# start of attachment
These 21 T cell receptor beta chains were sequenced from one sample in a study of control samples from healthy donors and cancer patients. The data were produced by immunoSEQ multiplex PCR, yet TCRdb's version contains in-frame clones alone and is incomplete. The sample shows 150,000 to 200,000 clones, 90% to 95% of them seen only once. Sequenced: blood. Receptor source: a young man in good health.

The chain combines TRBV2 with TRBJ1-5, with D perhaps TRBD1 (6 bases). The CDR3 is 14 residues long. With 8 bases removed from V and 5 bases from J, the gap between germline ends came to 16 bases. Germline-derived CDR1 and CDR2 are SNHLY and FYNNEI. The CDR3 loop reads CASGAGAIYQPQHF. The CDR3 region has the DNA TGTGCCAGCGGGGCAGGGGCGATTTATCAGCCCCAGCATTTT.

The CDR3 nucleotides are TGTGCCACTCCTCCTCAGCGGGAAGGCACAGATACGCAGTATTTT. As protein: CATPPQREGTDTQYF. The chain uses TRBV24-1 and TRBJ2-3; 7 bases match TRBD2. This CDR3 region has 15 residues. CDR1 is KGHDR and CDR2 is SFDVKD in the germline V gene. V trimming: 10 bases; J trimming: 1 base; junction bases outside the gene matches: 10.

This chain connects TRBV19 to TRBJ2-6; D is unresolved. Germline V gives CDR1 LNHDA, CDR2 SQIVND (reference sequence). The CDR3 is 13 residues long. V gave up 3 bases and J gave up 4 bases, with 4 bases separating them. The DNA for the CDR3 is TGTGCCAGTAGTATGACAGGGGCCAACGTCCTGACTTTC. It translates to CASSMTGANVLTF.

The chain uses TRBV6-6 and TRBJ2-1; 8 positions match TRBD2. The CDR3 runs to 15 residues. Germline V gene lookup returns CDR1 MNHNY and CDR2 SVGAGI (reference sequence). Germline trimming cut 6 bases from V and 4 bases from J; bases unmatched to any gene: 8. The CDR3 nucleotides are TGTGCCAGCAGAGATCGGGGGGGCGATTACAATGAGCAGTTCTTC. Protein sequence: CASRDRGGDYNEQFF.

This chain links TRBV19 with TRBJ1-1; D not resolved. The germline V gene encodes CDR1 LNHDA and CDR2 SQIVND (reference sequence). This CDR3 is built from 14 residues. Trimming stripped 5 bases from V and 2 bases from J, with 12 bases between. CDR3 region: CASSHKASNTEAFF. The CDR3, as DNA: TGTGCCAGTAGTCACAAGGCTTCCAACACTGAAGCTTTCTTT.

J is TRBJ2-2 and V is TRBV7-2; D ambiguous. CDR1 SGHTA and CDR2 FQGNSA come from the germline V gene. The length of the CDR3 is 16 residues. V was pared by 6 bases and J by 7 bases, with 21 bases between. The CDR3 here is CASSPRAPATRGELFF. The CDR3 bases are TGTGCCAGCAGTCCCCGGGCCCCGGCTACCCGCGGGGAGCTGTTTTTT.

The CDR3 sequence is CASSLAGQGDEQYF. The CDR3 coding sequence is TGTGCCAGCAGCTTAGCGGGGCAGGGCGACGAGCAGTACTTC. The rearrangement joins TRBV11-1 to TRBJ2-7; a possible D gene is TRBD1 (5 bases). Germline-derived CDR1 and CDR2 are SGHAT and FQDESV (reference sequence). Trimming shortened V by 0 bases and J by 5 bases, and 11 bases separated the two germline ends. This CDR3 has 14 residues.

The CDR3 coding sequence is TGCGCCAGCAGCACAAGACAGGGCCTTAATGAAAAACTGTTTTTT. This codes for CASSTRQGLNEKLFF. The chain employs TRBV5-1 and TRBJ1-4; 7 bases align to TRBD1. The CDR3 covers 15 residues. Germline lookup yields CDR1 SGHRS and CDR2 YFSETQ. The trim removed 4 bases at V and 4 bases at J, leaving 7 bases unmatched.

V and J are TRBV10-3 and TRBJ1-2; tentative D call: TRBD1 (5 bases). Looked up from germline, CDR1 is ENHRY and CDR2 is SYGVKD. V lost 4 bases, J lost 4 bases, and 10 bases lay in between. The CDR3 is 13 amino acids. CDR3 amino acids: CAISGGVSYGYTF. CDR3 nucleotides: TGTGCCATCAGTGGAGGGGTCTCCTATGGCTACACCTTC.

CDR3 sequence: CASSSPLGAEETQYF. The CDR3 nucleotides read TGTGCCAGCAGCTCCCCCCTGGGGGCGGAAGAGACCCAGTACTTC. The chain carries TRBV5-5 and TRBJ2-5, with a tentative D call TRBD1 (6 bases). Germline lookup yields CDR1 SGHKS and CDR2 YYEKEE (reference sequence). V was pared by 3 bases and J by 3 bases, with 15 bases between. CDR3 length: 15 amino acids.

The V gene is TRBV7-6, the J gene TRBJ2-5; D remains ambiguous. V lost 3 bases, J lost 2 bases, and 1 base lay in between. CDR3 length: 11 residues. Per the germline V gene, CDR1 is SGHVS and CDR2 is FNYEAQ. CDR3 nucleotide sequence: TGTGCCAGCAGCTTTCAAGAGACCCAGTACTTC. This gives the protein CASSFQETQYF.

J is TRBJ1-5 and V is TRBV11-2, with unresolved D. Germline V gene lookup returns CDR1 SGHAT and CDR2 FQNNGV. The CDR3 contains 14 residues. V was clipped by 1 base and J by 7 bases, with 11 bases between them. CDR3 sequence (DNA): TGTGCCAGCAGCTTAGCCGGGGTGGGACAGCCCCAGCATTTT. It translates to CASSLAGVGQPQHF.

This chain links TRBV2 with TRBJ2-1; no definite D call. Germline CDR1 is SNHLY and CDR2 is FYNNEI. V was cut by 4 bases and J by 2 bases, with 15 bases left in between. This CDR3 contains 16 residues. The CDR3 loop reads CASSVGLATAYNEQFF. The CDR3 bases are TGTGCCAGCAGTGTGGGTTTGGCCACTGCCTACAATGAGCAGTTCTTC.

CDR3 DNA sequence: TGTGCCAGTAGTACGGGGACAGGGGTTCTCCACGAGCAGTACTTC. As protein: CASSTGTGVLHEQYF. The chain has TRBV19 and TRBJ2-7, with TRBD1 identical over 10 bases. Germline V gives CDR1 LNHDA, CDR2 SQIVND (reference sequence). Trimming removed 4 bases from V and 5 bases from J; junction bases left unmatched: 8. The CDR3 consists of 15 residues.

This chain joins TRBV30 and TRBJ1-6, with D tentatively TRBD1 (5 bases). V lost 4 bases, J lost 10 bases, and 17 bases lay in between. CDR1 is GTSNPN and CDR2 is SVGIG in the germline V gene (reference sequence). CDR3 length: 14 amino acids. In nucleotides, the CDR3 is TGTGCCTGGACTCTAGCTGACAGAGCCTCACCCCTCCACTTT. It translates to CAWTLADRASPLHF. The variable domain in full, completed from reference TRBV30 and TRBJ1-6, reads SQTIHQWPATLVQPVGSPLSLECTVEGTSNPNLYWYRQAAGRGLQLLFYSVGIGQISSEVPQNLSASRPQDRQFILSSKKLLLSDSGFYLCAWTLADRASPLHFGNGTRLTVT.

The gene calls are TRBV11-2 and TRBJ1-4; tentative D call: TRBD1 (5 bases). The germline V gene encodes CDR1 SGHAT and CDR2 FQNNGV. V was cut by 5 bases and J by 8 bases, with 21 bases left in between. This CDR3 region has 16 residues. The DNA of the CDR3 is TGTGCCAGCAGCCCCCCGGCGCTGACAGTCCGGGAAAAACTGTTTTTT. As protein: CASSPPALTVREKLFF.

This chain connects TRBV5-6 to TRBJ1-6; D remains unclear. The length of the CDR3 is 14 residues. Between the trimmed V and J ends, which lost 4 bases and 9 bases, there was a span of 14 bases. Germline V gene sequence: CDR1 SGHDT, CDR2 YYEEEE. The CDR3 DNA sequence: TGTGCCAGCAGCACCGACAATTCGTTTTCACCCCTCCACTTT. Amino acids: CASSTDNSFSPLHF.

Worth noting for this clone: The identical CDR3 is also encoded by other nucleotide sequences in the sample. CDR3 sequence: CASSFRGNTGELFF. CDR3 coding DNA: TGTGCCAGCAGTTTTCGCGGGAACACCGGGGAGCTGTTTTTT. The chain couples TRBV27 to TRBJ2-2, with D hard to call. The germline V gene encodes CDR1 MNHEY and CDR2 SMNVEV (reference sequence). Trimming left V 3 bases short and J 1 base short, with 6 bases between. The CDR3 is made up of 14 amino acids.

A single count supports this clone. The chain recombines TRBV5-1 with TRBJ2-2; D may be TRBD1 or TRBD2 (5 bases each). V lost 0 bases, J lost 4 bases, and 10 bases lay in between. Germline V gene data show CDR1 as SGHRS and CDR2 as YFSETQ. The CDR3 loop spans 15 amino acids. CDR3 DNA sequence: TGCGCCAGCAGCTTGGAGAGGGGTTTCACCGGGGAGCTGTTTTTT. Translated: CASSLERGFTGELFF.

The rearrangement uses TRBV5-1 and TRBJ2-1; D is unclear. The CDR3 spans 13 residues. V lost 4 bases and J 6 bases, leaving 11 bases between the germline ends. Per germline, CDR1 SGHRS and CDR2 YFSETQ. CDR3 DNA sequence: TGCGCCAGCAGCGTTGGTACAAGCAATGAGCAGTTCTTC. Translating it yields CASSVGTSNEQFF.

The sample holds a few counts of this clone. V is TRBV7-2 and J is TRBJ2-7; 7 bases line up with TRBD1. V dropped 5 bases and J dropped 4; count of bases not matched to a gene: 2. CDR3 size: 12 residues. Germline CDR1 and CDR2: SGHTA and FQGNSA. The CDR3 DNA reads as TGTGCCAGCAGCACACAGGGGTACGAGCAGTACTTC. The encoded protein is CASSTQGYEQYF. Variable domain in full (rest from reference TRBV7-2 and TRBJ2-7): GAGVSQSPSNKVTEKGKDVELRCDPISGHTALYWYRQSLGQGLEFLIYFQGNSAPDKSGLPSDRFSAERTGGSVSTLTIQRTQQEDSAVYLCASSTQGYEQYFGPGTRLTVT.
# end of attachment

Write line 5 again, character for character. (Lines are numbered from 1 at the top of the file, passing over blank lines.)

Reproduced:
The chain uses TRBV6-6 and TRBJ2-1; 8 positions match TRBD2. The CDR3 runs to 15 residues. Germline V gene lookup returns CDR1 MNHNY and CDR2 SVGAGI (reference sequence). Germline trimming cut 6 bases from V and 4 bases from J; bases unmatched to any gene: 8. The CDR3 nucleotides are TGTGCCAGCAGAGATCGGGGGGGCGATTACAATGAGCAGTTCTTC. Protein sequence: CASRDRGGDYNEQFF.